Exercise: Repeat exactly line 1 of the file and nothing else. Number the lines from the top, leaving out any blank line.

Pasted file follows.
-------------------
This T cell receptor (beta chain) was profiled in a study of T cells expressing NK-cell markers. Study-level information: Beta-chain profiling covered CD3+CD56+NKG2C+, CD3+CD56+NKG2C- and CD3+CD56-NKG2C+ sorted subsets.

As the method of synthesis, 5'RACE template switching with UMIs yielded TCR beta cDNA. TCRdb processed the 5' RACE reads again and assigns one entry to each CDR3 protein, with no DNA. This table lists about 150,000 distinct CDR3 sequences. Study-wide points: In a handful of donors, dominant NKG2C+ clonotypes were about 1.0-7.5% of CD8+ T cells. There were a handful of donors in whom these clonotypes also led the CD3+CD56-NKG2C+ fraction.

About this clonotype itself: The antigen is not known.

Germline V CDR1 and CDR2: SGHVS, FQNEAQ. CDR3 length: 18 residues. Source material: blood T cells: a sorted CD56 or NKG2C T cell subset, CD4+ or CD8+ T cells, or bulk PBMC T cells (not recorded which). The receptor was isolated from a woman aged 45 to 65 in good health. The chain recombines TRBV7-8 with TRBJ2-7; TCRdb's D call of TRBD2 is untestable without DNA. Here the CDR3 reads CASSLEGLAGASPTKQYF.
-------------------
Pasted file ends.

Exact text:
This T cell receptor (beta chain) was profiled in a study of T cells expressing NK-cell markers. Study-level information: Beta-chain profiling covered CD3+CD56+NKG2C+, CD3+CD56+NKG2C- and CD3+CD56-NKG2C+ sorted subsets.